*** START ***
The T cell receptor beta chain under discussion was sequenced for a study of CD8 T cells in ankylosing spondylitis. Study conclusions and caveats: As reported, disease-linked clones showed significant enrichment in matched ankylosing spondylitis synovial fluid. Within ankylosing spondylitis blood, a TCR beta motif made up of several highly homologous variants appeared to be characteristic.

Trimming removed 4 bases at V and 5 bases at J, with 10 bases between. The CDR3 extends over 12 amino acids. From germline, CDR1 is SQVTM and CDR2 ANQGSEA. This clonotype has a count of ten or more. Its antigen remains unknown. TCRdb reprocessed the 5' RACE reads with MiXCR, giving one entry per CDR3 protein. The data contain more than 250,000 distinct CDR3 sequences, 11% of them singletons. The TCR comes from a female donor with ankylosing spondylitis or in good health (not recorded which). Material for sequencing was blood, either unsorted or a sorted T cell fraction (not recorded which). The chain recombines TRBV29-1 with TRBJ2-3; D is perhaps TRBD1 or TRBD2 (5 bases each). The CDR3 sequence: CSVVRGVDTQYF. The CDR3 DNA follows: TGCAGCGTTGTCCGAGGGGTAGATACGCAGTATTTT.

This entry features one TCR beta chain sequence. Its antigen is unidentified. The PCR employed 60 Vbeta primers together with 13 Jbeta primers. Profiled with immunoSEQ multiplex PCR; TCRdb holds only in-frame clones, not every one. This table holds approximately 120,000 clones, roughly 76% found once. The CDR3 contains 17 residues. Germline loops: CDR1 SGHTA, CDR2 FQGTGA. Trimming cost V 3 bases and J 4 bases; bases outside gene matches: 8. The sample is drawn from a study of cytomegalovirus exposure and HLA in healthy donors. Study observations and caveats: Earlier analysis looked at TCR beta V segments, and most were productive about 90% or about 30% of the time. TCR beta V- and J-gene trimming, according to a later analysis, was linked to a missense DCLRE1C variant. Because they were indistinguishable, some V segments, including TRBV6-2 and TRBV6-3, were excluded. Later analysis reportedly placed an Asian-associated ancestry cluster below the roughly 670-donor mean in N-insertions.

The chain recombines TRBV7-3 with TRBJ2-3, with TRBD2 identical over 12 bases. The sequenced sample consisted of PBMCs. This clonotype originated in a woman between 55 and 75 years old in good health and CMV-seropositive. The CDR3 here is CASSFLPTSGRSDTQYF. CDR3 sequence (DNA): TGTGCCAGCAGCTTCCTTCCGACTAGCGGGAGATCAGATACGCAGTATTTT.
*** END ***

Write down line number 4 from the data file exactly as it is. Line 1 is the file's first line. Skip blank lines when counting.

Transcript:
The chain recombines TRBV7-3 with TRBJ2-3, with TRBD2 identical over 12 bases. The sequenced sample consisted of PBMCs. This clonotype originated in a woman between 55 and 75 years old in good health and CMV-seropositive. The CDR3 here is CASSFLPTSGRSDTQYF. CDR3 sequence (DNA): TGTGCCAGCAGCTTCCTTCCGACTAGCGGGAGATCAGATACGCAGTATTTT.